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Coloration in African Cichlids: Diversity and Constraints in Lake Malawi Endemics

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image of Netherlands Journal of Zoology
For more content, see Archives Néerlandaises de Zoologie (Vol 1-17) and Animal Biology (Vol 53 and onwards).

Male breeding coloration is an obvious and often diagnostic character for species identification among mbuna, the rock-dwelling haplochromine fishes of Lake Malawi. Colour diversification has figured prominently in most models of cichlid speciation, though considerations of colour diversity have been limited. We describe coloration for common species of mbuna by digital colour acquisition techniques and use these data to characterize coloration of the fauna. The range of colour diversity in the mbuna is great; however, patterns of diversity appear somewhat limited. A number of taxa are similar in coloration, and several areas of available colour space are under-represented relative to random expectations. Colour diversification does not appear to be phylogenetically constrained, at least within species complexes. However, weakly significant associations between coloration and ecological characteristics exist. We discuss our results in terms of potential forces acting to influence mbuna coloration, such as phylogenetic or developmental constraints and natural or sexual selection.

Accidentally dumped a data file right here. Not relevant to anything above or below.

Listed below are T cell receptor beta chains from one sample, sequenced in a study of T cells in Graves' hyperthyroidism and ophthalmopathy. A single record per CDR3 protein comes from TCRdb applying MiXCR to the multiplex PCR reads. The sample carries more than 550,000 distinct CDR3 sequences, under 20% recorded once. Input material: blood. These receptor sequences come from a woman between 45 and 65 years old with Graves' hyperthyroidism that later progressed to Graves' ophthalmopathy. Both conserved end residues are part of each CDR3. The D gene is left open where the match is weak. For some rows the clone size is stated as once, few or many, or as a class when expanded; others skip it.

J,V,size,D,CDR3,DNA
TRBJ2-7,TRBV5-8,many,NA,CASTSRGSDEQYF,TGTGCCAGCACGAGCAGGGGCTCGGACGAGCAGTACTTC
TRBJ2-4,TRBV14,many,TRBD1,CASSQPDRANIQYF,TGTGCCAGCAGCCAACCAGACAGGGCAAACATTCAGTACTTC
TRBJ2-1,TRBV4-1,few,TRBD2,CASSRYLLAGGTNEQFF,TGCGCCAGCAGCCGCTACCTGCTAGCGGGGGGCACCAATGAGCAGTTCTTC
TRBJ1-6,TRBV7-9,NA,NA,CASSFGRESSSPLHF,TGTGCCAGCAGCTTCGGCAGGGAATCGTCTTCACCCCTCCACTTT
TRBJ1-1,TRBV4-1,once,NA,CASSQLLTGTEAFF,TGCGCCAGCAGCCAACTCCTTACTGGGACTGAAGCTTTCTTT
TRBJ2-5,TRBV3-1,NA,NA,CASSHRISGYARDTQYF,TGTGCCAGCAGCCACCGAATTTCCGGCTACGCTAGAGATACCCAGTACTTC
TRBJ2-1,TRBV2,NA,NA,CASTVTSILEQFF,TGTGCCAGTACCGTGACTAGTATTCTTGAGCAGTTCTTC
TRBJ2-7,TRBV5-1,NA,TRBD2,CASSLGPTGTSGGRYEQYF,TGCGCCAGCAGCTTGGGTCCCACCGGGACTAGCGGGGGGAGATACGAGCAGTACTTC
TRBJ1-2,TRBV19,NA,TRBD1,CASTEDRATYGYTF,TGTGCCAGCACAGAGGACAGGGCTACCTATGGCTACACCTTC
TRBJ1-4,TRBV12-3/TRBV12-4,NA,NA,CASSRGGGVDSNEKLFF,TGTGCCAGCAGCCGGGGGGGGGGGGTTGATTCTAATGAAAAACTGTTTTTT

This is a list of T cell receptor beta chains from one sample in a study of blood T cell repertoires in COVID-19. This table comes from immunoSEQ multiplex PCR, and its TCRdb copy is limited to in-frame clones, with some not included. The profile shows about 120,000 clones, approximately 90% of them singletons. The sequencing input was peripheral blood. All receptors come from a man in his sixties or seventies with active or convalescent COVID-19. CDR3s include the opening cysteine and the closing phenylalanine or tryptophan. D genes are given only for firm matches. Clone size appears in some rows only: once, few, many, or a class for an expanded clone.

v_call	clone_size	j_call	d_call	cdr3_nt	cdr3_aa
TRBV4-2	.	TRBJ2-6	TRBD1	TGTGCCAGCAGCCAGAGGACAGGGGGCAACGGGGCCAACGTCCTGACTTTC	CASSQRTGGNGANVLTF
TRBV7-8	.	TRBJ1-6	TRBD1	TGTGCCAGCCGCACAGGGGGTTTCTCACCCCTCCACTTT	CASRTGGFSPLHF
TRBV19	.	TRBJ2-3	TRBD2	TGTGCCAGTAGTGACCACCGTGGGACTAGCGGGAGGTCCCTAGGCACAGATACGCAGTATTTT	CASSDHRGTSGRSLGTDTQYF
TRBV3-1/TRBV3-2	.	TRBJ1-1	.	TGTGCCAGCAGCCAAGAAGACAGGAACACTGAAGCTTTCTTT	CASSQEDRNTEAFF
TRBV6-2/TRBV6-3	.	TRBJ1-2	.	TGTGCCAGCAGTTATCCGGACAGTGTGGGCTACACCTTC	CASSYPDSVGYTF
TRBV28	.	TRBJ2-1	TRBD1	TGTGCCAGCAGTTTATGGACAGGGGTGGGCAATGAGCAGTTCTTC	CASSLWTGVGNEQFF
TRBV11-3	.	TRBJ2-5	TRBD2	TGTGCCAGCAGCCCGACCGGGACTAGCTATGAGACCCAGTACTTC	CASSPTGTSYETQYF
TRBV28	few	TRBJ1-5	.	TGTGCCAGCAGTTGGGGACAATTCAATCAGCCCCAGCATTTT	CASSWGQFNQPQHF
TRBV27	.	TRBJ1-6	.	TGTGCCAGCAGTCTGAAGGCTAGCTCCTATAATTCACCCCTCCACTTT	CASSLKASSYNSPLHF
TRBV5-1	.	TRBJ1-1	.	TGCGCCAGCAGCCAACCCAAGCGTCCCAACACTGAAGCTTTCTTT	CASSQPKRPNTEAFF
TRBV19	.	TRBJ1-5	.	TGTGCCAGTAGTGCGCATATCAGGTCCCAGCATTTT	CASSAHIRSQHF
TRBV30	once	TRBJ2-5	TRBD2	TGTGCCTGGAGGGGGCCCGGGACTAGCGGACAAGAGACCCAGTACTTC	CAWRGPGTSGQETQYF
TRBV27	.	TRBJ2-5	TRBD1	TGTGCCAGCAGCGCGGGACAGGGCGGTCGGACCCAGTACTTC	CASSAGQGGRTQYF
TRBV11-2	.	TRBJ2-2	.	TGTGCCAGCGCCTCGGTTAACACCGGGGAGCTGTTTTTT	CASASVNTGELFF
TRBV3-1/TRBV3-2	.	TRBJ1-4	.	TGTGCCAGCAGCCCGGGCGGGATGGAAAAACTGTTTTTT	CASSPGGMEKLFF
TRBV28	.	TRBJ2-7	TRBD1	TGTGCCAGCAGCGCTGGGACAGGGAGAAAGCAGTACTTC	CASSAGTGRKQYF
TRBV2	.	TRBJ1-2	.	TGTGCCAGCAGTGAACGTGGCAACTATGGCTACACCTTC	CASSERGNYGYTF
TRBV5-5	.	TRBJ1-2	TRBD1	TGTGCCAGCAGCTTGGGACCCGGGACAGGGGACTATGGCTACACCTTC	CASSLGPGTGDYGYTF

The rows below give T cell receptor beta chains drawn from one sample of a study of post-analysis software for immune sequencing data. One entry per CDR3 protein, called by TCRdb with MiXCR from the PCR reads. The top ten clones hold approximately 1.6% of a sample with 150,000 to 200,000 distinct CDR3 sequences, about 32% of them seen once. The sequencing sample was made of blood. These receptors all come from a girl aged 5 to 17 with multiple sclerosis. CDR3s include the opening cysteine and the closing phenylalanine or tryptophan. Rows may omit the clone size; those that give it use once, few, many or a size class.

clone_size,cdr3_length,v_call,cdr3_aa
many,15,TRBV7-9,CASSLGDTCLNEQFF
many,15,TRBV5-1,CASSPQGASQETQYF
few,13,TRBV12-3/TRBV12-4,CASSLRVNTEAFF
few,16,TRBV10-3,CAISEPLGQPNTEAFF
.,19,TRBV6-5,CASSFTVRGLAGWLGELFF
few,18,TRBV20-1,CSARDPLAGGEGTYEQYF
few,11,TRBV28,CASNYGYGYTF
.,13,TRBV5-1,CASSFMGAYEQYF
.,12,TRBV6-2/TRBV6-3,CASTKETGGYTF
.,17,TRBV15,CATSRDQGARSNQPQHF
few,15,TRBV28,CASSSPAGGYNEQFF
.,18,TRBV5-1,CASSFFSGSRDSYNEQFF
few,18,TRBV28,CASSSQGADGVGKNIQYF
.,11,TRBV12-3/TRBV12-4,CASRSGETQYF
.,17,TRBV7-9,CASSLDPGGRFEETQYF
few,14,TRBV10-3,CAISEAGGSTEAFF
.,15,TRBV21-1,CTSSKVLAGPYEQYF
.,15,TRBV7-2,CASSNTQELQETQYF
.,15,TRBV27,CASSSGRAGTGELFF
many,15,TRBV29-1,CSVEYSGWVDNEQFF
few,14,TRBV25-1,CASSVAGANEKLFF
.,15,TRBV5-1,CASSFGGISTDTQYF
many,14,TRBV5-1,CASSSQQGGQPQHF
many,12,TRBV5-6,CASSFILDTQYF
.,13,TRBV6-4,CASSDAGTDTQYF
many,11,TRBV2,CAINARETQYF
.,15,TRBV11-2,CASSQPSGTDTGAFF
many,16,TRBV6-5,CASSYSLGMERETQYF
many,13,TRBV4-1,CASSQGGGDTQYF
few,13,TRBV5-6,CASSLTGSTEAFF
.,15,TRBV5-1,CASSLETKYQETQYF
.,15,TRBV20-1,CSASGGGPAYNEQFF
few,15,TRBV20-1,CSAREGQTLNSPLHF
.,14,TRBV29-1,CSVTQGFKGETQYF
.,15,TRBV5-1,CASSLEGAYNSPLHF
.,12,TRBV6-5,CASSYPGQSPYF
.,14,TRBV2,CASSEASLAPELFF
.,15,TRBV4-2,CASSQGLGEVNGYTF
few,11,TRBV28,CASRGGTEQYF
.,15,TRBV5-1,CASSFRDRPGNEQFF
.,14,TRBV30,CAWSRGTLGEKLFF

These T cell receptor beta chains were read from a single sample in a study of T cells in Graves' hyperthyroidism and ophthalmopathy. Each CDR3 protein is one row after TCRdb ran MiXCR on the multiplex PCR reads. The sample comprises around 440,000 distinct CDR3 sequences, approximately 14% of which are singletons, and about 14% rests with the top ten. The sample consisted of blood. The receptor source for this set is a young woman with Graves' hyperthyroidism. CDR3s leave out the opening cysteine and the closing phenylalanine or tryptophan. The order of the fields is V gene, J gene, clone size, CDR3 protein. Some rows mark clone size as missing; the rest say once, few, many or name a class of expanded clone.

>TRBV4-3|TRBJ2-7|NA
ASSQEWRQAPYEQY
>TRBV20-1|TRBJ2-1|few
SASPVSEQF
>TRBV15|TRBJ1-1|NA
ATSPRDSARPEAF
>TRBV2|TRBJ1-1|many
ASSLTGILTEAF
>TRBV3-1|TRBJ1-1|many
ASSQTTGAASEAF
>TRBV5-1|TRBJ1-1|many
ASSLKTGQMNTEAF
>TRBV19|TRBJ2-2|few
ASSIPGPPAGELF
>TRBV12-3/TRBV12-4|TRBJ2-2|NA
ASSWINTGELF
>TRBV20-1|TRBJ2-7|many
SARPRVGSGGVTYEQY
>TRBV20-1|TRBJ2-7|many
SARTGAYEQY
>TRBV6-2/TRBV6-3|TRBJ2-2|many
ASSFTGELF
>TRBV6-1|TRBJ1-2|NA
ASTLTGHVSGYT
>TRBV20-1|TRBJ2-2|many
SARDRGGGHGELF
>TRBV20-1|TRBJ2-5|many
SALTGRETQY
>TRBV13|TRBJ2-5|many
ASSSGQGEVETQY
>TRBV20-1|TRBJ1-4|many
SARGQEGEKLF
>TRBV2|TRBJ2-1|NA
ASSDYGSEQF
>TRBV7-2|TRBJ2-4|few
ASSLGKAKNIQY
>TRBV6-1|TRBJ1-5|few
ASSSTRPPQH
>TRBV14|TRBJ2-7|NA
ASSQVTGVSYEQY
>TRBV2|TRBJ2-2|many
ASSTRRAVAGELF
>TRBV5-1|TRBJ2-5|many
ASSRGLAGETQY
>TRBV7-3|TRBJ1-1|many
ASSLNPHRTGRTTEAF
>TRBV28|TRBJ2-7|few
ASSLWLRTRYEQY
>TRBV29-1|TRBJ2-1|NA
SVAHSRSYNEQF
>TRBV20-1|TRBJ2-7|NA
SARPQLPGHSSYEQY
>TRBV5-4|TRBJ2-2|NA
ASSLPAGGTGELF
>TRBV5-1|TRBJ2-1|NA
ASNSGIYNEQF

Affiliations: 1: (Department of Zoology and Migratory Fish Research Institute, University of Maine, Orono, Maine 04469


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